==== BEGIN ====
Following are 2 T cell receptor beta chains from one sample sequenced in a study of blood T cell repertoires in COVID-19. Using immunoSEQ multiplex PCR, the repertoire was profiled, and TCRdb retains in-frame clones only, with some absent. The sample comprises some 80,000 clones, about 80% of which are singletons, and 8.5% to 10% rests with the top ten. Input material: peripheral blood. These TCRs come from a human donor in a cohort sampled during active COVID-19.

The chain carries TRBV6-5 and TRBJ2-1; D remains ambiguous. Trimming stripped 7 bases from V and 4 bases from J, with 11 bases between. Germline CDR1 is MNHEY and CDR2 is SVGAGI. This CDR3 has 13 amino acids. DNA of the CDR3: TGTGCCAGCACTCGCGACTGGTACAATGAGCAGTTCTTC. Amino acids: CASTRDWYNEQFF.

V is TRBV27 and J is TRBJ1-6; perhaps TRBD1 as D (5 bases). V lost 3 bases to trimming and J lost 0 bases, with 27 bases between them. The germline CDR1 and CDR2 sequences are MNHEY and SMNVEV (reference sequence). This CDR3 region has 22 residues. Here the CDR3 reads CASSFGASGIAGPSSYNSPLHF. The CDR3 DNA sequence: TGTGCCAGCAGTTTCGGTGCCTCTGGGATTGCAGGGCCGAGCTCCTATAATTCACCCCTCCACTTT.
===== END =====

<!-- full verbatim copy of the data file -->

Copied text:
Following are 2 T cell receptor beta chains from one sample sequenced in a study of blood T cell repertoires in COVID-19. Using immunoSEQ multiplex PCR, the repertoire was profiled, and TCRdb retains in-frame clones only, with some absent. The sample comprises some 80,000 clones, about 80% of which are singletons, and 8.5% to 10% rests with the top ten. Input material: peripheral blood. These TCRs come from a human donor in a cohort sampled during active COVID-19.

The chain carries TRBV6-5 and TRBJ2-1; D remains ambiguous. Trimming stripped 7 bases from V and 4 bases from J, with 11 bases between. Germline CDR1 is MNHEY and CDR2 is SVGAGI. This CDR3 has 13 amino acids. DNA of the CDR3: TGTGCCAGCACTCGCGACTGGTACAATGAGCAGTTCTTC. Amino acids: CASTRDWYNEQFF.

V is TRBV27 and J is TRBJ1-6; perhaps TRBD1 as D (5 bases). V lost 3 bases to trimming and J lost 0 bases, with 27 bases between them. The germline CDR1 and CDR2 sequences are MNHEY and SMNVEV (reference sequence). This CDR3 region has 22 residues. Here the CDR3 reads CASSFGASGIAGPSSYNSPLHF. The CDR3 DNA sequence: TGTGCCAGCAGTTTCGGTGCCTCTGGGATTGCAGGGCCGAGCTCCTATAATTCACCCCTCCACTTT.